That voice, so confident and direct in its assault, catches you off guard, emerging initially without a trace of guile or manipulation. It’s so inherently smart and powerful that the swampy torrent of purposefully ugly guitar on All Bets Are Off’s first track Russian Winter has no choice but to stop in its tracks upon hearing it. Only the tin can sharp drums can attempt to keep up with Tamar Aphek when she gets going. Though she hails from the nascent rock scene of modern day Israel, her dignified pronunciation is reminiscent of Stereolab’s Laetitia Sadier at that group’s ’90s peak, navigating its way through the song’s deliberately wobbly ominous centre.
That feeling of rigid dominance and emotional isolation carries itself over into the misty gangster menace of follow up Show Me Your Pretty Side, but there’s also a clumsy attempt at appearing seductive, even if it comes across more as intimidation. Once more the guitar seems to shrink away into the background, such is the charm of Aphek’s echo laced intonation. It doesn’t vanish completely though as there are snatches of dastardly bass skulking off in the corners and hints of a riff swirl with the occasional intimidations of saxophone towards the song’s finale.
Aphek’s childhood was spent within piano conservatoires and vocal choirs before her early teen discovery of classic and alternative rock led her down a different path. Specifically drawn to the more unconventional artists such as Sonic Youth and Slint who favoured idiosyncratic time structures and spare narrative delivery, it’s apparent that Aphek was no doubt also a fan of Twin Peaks; such is the album’s reliance on agitated jazzy atmospherics and the impression of mid-century dread that propels tracks like All I Know and Drive. It would also explain why she chose to work with Greg Calbi, who mastered albums by iconic artists like David Bowie and The Ramones, and signed with seminal indie label Kill Rock Stars to put out the record internationally.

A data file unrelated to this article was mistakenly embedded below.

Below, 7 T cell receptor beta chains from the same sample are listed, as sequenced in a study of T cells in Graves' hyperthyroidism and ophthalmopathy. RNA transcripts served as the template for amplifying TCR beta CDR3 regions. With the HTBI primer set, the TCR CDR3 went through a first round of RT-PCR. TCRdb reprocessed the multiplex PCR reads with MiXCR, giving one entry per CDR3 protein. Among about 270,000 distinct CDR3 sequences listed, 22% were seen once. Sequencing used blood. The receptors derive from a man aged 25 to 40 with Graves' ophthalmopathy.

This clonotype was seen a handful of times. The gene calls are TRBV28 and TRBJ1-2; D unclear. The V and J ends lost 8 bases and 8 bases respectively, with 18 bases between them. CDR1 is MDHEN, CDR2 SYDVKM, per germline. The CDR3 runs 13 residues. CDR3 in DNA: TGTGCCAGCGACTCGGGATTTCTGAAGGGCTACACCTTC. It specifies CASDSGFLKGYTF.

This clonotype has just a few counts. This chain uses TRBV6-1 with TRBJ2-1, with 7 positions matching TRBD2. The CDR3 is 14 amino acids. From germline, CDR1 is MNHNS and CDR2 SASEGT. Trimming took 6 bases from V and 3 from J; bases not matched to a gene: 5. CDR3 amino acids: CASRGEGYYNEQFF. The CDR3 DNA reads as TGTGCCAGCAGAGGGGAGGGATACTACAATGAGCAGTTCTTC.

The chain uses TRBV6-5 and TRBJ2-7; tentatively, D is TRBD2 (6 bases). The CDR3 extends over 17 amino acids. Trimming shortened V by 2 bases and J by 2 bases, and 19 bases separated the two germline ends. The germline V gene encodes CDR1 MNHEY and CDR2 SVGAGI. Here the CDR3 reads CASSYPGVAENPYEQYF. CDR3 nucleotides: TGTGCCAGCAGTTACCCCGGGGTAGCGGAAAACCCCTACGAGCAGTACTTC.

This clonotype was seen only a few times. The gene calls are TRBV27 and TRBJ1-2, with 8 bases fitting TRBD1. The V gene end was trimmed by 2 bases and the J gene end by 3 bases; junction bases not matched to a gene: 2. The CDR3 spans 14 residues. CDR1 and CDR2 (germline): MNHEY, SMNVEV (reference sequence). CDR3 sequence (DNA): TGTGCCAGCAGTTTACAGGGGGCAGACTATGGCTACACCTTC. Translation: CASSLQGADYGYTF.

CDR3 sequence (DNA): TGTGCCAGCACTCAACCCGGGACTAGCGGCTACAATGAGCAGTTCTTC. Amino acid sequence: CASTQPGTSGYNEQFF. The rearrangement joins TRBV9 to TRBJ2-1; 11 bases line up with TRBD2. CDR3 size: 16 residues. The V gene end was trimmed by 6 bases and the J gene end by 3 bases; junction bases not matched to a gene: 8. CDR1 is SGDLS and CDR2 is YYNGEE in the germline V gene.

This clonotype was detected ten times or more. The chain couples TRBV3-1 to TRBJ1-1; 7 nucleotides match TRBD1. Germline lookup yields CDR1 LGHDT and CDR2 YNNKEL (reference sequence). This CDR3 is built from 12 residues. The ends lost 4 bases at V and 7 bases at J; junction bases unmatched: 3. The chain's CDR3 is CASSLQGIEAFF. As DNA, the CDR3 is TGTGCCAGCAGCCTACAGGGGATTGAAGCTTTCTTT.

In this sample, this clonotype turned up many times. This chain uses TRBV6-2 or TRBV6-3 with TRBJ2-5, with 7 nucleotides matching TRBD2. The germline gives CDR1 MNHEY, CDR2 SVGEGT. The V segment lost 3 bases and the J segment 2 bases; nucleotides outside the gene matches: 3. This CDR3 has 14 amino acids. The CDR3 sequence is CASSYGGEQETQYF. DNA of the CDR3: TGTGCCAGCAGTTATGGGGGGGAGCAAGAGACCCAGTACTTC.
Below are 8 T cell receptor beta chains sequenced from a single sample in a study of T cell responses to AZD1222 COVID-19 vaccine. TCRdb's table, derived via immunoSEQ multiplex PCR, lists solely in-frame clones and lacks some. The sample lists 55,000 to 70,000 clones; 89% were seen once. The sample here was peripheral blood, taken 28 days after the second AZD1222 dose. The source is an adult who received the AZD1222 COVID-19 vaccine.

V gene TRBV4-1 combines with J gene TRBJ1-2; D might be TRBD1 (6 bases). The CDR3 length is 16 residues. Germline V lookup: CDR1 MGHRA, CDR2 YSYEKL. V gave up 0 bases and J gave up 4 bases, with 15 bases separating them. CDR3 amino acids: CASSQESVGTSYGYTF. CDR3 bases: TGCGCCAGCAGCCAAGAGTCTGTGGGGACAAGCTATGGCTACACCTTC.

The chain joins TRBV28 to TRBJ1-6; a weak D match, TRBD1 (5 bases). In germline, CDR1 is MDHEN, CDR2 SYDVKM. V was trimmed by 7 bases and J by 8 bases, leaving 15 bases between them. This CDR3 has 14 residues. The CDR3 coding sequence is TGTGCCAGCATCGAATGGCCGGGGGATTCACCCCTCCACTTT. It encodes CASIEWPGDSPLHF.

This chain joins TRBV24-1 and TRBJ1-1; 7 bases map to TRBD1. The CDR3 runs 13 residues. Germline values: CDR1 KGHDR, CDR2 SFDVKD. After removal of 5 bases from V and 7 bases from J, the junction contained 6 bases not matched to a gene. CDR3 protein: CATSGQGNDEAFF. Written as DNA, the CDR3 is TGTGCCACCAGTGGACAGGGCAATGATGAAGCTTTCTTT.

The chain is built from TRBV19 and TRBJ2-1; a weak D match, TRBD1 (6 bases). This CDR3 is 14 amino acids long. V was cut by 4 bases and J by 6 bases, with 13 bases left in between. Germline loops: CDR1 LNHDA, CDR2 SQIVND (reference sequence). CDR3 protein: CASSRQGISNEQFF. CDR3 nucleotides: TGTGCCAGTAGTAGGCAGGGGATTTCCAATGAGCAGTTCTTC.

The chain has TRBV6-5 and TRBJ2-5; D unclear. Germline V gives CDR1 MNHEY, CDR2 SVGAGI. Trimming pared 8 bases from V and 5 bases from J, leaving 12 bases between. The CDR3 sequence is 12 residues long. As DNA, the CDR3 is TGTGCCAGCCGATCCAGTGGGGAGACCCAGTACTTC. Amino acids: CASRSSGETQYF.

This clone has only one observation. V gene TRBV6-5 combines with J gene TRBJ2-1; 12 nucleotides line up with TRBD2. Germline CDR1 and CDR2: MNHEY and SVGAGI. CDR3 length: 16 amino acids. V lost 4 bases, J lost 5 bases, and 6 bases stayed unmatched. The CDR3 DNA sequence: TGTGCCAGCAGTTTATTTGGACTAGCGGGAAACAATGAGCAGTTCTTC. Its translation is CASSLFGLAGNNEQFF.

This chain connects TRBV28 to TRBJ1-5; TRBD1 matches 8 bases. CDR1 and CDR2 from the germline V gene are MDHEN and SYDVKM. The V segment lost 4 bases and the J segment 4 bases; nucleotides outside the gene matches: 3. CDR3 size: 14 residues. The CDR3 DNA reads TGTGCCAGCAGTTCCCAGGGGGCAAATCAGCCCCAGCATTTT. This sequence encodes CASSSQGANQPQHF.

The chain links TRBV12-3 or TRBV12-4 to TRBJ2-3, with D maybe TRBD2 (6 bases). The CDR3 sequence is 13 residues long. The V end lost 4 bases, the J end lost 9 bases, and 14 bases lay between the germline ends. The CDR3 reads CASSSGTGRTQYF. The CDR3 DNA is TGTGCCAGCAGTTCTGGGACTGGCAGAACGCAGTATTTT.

Too Much Information starts off in cruise control, with familiar chalky verses, twangy minimal guitar work and skittish drum syncopation, but it keeps getting interrupted by fragments of a guitar flourish pinched from the intro to old Looney Tunes cartoons, and the percussion unfurls into chaos, with Aphek repeatedly chanting “Look at you acting like a madman” – it is indeed cartoonish, manic and disruptive. The blanketed thump of Crossbow that apes the pummelling energy of Led Zeppelin’s Immigrant Song acts as the devilish foil to Aphek’s determined and villainous narrator, caught in a cat-and-mouse game with some unfortunate victim, and on Nothing Can Surprise Me we get Aphek and band in full Exile On Main St desert blues drag.
The album comes to a far too sudden close with a rendition of the old Warner Brothers standard As Time Goes By, Aphek distractedly strumming her unplugged instrument as the tracks air of optimistic wartime reverie prevails. Giving a cheeky wink to those who’ve found themselves silently swept up in her thrall, she leaves everyone hoping that’s not all, folks.